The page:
With the simulated data we produced distributions across variables of interest. Differences in proportions were assessed by a bootstrap chi-squared test compared to a null distribution of 1,000 replicates randomly sampled from NHANES. To assess the independent contributions of these variables, we also analyzed the data as a case–control study using multivariable logistic regression. In this instance, the NHANES sample was weighted to represent the general population to serve as controls, and to represent COVID-19 deaths to serve as cases. Confidence intervals were bootstrapped from the 1,000 simulation runs, while p-values were bootstrapped through 1,000 replicates of a null. We did not have a prespecified analytic plan.
Neither individually identifiable information nor patient health information was used in this study; all data are publicly available and are described in S1 Text. Analysis was conducted by author BS in R version 4.0.2 using the package GenOrd version 1.4.0 [45,46]. Code used for the simulation is available from https://www.hsph.harvard.edu/pgda/data/.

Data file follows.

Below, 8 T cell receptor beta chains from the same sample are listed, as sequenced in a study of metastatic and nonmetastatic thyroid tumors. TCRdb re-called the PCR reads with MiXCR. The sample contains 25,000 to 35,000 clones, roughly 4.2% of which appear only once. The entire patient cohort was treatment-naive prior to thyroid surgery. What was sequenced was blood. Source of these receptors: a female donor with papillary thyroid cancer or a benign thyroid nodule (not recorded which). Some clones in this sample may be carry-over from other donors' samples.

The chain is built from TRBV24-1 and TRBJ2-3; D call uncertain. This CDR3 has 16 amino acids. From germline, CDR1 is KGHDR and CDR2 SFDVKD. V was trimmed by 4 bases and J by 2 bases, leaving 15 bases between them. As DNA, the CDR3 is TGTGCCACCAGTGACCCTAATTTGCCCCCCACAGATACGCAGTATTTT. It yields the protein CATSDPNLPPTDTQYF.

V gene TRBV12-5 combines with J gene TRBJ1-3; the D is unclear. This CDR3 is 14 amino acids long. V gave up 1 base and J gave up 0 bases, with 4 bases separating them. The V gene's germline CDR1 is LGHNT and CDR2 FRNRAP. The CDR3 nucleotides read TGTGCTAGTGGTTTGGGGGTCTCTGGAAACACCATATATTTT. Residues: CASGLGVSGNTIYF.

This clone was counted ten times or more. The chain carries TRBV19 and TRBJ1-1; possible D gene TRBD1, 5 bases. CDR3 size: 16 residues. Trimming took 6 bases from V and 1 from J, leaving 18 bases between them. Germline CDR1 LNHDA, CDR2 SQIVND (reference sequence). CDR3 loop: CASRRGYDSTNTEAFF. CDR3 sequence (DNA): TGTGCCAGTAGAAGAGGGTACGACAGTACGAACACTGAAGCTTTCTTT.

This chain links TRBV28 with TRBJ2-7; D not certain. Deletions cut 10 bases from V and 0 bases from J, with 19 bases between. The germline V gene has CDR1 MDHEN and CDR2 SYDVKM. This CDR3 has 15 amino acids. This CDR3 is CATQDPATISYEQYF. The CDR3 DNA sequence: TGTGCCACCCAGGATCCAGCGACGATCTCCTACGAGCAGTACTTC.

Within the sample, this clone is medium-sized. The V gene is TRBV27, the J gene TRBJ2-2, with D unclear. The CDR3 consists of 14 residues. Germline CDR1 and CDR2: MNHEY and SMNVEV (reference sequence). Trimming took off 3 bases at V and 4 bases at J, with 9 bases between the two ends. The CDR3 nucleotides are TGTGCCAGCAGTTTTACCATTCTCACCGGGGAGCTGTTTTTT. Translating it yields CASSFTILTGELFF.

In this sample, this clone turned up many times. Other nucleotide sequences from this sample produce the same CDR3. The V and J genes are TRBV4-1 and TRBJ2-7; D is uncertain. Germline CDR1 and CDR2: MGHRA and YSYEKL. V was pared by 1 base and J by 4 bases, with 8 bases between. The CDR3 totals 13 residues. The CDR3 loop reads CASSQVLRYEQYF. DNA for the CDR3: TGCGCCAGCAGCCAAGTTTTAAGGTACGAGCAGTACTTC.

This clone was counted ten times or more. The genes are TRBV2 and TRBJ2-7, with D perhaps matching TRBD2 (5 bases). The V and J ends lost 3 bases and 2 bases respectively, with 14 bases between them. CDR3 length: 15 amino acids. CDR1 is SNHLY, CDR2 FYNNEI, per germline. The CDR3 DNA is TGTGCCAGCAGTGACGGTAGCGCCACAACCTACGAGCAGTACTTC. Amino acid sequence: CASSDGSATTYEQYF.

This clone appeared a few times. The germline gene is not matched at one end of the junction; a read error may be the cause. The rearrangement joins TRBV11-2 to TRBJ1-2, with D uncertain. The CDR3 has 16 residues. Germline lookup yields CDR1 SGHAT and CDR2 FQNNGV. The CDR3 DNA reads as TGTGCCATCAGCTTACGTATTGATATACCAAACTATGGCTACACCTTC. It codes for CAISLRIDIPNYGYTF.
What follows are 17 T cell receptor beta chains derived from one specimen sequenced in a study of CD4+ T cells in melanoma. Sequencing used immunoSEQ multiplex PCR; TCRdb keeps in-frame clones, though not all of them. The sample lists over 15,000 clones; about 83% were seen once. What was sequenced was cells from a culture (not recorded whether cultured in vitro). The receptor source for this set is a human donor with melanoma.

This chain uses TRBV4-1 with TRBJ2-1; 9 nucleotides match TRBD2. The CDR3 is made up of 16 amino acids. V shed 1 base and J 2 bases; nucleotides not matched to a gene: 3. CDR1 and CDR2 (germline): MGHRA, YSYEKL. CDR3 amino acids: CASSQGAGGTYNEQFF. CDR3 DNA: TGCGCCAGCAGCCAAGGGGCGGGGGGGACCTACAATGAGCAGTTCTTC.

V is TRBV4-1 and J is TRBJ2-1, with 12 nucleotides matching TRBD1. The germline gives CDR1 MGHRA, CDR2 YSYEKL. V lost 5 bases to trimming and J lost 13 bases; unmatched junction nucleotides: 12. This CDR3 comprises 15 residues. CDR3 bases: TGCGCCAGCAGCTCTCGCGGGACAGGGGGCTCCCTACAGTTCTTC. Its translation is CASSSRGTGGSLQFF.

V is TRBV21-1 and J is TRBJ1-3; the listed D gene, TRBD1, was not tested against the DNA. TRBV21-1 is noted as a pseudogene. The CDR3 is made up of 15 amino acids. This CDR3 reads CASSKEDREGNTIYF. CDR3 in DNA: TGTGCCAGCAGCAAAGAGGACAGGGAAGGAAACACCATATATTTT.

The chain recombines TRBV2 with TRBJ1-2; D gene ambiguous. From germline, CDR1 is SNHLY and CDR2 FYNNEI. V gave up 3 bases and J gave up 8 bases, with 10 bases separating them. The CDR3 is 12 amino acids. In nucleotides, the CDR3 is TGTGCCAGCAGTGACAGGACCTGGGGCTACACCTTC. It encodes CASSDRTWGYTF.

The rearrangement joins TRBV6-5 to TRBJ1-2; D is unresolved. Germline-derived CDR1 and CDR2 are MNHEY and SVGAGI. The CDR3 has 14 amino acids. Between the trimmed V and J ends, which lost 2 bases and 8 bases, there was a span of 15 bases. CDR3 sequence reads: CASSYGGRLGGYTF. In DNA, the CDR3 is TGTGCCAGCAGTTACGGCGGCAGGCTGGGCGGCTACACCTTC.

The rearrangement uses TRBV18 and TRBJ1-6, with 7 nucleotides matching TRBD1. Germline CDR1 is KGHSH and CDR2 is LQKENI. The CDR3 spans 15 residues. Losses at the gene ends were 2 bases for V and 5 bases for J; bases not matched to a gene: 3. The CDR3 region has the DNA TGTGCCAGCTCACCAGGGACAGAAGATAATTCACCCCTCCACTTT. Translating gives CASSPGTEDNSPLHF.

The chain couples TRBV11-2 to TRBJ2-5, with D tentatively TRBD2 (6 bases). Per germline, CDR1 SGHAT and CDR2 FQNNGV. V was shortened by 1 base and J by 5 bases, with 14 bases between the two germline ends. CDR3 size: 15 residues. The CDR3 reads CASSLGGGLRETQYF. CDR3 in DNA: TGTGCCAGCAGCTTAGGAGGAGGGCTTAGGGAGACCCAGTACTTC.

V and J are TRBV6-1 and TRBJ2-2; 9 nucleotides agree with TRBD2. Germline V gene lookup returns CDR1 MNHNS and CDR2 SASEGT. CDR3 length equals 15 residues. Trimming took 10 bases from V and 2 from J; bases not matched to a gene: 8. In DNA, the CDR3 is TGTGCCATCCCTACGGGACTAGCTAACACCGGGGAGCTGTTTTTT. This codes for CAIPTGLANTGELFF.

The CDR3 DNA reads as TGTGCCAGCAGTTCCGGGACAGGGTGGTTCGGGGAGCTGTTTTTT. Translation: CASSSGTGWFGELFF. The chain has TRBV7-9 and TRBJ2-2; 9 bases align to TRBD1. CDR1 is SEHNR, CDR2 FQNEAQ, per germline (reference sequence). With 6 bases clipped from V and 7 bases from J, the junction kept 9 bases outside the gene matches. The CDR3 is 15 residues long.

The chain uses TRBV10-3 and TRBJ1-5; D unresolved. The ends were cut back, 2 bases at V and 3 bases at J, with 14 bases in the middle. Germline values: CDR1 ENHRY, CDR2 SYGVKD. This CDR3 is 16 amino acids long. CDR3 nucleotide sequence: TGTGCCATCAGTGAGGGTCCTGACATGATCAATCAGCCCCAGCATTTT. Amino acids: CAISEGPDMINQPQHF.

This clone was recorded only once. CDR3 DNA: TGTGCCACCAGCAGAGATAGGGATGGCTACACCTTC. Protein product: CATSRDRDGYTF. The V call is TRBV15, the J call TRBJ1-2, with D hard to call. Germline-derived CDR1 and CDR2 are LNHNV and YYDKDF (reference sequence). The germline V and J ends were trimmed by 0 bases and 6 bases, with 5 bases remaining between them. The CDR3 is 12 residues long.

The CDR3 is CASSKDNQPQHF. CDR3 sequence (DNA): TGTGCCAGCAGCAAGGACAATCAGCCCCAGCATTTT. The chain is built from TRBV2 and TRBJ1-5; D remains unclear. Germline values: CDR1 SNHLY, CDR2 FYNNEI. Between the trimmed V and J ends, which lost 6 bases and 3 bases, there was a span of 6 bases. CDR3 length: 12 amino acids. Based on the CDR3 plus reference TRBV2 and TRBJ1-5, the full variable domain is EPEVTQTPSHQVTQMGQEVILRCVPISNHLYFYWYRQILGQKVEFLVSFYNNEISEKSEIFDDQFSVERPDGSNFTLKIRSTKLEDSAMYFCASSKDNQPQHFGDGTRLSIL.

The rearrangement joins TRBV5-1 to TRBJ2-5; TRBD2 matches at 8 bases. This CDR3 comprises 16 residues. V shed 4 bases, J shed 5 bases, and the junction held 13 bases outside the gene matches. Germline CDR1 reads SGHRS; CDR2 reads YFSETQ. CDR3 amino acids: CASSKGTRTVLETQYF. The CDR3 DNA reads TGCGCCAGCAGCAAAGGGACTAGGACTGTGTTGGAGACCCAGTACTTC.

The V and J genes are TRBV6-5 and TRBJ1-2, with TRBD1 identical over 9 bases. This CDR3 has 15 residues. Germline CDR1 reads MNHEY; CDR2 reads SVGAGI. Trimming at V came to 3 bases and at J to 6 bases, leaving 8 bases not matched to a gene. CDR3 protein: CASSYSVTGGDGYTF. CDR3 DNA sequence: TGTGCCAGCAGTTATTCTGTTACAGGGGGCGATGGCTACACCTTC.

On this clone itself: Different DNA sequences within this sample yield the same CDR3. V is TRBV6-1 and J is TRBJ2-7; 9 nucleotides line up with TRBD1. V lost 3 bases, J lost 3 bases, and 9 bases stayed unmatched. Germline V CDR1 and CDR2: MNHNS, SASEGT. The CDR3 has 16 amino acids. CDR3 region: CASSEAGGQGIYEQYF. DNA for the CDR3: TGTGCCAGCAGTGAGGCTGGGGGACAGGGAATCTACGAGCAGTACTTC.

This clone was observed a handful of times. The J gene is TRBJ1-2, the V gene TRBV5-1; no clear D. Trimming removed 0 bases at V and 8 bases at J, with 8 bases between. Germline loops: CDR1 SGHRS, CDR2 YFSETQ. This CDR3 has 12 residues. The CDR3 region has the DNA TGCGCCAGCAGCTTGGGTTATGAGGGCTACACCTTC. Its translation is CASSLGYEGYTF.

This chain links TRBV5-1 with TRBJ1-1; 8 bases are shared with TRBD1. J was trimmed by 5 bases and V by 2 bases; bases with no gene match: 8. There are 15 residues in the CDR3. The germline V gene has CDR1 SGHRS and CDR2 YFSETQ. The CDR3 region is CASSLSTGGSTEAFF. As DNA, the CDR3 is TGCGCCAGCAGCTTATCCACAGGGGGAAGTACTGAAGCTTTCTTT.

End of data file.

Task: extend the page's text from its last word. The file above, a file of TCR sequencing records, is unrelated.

Table 1 shows the distributions of characteristics of the simulated COVID-19 deaths and the characteristics of their comparison population from NHANES 2017–2018. Fig 1 shows the results of model calibration against age and gender, indicating acceptable calibration of the simulation against the observed age and gender distributions in the US. Clearly, the general pattern of disproportionate deaths among the elderly holds in the simulation, although the simulation indicates a higher proportion of deaths at younger ages than is observed in CDC data. The results for gender show close calibration with observed data and follow the pattern of a greater proportion of deaths among males.
Age (top); gender (bottom). Gray bars and whiskers show mean and 2.5th–97.5th percentile range for simulated proportions, the blue circles show the CDC-reported proportions, and the red triangles show the NHANES-estimated proportions for the general population. CDC, US Centers for Disease Control and Prevention; NHANES, National Health and Nutrition Examination Survey.
Fig 2 and Table 1 show the distributions of social determinants of health among COVID-19 deaths and in the general population. When we divide the population between non-Hispanic white and all races/ethnicities, the simulation shows that all others are overrepresented among COVID-19 deaths compared with their proportion in the general population (54.8% of deaths, 95% CI 49.0%–59.6%, p < 0.001). When data are broken out by specific race/ethnicity (S1 Fig), we see that the simulation captures some disparities, but understates others, particularly among African Americans.